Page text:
Visit Modern Campus

More Funding Recommended

A new report released Thursday warns that two-year community colleges across America are facing a growing inequity crisis and makes recommendations to help address common issues related to institutional operations and government funding.

The report, titled “Bridging the Higher Education Divide: Strengthening Community Colleges and Restoring the American Dream,” recommends that two-year community colleges should receive more funding from the federal government to help better support the students who require the most financial aid.

However, post-secondary institutional funding from the government tends to lean more toward universities — which enroll more privileged students — largely to fund the research being done on-campus.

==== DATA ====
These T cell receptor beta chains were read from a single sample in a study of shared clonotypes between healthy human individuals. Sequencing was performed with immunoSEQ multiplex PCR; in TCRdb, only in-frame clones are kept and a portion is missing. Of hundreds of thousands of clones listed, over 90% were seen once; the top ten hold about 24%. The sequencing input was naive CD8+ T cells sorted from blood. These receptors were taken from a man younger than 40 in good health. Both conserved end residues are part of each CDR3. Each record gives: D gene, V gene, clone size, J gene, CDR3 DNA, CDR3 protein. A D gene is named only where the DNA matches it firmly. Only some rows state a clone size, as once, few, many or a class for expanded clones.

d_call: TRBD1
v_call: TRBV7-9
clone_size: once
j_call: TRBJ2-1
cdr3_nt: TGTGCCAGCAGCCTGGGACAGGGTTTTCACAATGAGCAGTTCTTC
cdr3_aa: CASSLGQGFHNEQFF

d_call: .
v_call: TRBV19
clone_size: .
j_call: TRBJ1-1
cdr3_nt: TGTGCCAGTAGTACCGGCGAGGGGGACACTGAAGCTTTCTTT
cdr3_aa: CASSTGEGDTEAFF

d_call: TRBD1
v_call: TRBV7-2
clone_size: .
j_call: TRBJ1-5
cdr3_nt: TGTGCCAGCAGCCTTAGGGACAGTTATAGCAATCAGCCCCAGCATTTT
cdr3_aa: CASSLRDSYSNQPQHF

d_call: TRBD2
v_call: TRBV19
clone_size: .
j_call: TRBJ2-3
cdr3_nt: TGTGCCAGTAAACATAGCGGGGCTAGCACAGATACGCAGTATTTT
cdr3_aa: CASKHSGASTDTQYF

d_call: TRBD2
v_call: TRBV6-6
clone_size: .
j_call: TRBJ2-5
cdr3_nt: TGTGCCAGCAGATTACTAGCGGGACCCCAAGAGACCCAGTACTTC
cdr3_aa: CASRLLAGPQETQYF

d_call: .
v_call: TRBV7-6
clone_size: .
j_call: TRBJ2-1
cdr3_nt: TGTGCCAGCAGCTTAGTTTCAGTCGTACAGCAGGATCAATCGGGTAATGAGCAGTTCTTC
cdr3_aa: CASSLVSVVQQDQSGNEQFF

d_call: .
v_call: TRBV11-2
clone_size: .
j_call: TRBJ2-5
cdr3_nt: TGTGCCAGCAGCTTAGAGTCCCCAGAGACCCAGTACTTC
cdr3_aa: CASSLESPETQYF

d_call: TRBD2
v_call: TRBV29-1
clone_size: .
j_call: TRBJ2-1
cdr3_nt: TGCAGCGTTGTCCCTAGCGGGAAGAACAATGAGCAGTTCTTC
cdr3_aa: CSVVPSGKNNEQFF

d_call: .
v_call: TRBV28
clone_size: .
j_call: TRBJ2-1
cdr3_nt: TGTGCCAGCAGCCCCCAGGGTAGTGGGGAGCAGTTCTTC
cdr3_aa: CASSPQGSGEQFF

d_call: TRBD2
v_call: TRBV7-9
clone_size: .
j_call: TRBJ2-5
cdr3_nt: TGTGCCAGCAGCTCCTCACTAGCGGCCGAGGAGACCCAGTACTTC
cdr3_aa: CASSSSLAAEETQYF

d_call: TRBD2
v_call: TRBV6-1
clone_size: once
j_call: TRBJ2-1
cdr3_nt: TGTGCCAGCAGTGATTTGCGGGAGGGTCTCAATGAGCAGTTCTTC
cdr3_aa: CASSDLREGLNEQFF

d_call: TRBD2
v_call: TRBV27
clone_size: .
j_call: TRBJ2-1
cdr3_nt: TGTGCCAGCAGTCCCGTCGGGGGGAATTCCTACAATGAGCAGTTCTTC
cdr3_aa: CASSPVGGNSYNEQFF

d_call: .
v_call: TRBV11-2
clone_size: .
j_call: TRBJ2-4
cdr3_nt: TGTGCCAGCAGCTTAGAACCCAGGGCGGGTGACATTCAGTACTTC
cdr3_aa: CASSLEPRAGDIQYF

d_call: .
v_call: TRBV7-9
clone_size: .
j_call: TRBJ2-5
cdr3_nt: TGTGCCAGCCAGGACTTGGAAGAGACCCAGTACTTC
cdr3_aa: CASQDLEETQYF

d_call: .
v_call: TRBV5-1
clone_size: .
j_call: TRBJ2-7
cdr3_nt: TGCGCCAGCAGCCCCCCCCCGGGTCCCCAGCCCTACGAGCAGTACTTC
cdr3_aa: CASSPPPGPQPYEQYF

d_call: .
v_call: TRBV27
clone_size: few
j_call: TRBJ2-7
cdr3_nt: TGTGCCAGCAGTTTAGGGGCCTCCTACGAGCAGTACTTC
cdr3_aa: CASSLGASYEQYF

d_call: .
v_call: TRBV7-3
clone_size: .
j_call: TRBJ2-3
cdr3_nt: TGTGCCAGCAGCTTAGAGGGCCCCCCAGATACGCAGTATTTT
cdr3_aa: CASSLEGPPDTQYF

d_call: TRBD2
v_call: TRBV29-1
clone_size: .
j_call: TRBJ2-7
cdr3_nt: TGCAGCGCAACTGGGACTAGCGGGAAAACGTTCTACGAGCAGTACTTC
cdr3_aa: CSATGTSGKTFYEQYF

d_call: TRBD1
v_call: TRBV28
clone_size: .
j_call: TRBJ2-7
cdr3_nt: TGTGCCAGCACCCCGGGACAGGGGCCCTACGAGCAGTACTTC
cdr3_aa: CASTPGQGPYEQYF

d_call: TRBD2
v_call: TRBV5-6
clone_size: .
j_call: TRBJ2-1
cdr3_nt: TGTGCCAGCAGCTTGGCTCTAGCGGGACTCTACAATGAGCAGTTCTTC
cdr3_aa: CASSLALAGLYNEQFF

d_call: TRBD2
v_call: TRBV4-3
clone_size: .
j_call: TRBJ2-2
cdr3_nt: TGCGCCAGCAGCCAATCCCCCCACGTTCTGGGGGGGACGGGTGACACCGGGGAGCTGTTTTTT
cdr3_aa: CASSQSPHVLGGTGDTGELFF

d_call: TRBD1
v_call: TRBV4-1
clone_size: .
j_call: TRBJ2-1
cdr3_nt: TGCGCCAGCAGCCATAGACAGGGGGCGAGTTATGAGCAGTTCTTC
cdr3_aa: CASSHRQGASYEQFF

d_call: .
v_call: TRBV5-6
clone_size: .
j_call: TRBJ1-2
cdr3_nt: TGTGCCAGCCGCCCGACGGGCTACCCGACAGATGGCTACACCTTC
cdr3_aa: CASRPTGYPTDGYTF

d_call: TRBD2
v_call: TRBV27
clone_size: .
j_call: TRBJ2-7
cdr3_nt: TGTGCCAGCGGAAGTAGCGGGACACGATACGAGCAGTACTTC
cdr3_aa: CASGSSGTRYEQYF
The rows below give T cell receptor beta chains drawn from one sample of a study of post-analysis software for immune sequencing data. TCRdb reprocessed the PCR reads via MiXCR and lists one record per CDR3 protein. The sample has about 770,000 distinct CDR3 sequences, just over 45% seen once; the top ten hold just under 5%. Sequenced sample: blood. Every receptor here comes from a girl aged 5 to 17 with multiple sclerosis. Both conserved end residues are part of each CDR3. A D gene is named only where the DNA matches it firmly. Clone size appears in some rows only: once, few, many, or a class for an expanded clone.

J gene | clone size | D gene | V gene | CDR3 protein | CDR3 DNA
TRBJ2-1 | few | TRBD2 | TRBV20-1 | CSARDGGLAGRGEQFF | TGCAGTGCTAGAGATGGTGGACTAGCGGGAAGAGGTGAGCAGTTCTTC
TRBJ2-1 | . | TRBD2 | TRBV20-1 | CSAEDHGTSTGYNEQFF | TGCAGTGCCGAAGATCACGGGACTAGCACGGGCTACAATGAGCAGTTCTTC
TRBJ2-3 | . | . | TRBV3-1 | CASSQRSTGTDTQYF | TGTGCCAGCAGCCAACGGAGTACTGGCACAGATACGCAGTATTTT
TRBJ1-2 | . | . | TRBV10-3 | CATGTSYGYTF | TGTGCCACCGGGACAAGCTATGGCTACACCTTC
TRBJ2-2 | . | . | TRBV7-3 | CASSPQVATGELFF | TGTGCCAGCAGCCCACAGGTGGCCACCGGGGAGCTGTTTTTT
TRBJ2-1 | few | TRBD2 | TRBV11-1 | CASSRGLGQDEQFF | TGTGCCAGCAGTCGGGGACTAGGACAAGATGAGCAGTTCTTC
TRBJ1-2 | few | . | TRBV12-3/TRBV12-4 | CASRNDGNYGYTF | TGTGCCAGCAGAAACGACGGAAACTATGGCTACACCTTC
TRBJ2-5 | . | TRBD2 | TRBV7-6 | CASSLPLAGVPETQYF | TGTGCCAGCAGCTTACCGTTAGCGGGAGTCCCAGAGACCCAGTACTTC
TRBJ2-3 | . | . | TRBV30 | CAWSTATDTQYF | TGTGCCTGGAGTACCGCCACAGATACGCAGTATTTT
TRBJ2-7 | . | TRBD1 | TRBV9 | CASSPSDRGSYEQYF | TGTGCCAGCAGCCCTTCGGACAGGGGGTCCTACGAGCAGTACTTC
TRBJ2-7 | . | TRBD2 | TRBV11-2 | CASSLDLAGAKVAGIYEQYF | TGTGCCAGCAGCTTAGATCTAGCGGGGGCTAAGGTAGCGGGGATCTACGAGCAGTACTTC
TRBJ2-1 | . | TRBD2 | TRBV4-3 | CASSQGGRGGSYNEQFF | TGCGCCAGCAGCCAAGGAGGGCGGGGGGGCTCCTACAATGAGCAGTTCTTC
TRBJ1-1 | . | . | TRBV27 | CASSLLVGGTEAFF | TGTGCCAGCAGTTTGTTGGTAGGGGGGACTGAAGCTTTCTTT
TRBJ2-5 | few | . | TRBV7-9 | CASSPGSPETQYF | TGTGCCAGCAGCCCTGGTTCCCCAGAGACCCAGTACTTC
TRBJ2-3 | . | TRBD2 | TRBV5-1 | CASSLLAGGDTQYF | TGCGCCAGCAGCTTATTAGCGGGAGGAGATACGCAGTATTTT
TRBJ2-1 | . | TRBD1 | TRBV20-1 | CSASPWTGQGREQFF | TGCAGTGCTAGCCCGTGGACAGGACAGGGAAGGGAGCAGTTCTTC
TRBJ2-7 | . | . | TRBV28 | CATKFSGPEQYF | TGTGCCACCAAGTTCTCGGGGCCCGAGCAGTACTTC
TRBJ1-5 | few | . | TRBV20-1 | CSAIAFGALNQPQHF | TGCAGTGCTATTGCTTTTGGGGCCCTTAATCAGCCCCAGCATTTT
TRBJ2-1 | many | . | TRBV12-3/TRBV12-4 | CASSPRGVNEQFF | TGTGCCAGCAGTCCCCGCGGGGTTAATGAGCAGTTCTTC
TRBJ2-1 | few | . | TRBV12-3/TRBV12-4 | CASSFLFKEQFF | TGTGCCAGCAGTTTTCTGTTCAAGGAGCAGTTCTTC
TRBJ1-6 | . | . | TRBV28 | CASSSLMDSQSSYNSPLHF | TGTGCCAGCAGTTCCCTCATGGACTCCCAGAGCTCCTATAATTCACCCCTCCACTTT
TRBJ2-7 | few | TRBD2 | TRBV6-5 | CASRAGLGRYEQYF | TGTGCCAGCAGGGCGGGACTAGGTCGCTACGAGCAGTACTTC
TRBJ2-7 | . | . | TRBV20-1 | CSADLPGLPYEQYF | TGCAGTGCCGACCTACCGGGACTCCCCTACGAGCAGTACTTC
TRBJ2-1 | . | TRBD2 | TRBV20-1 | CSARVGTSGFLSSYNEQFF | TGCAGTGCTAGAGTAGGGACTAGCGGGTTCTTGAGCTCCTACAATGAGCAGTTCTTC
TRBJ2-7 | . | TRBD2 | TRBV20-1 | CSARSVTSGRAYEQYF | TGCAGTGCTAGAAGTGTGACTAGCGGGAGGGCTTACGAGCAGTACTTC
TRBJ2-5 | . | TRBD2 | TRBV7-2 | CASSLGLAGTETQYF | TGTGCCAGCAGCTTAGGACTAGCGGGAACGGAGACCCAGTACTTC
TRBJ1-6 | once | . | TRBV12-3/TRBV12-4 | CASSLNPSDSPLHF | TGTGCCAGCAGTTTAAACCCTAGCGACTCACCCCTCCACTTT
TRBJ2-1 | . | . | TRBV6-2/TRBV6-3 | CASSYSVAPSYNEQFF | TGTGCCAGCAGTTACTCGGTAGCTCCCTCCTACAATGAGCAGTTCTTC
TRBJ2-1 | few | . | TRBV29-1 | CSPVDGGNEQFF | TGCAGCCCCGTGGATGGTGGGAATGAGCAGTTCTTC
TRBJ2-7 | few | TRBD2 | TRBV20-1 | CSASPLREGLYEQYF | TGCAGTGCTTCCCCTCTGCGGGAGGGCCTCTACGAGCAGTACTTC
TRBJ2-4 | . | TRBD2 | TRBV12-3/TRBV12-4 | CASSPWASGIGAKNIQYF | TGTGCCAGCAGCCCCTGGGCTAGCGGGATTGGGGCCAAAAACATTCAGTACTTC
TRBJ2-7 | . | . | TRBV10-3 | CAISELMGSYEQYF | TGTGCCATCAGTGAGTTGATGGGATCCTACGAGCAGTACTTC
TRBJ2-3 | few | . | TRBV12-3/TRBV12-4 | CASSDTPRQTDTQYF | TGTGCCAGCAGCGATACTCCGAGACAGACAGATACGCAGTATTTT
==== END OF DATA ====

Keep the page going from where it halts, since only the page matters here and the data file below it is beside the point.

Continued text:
“Two-year colleges are asked to educate those students with the greatest needs, using the least funds, and in increasingly separate and unequal institutions,” the report, written by The Century Foundation, states.

The report points out that while the federal government has worked on evening out the funding granted to K-12 schools, they have not taken direct steps to create an even playing ground in the higher education space. The report goes on to explain that using the K-12 model of government financial support for colleges could help satisfy the needs of a much larger number of lower-income students.

According to the report, 81 percent of newly-enrolled community college students wish to transfer to a four-year university to earn a bachelor’s degree, but less than 12 percent actually do earn a bachelor’s degree within six years.

“Our higher education system,” the report states, “is growing more and more unequal.”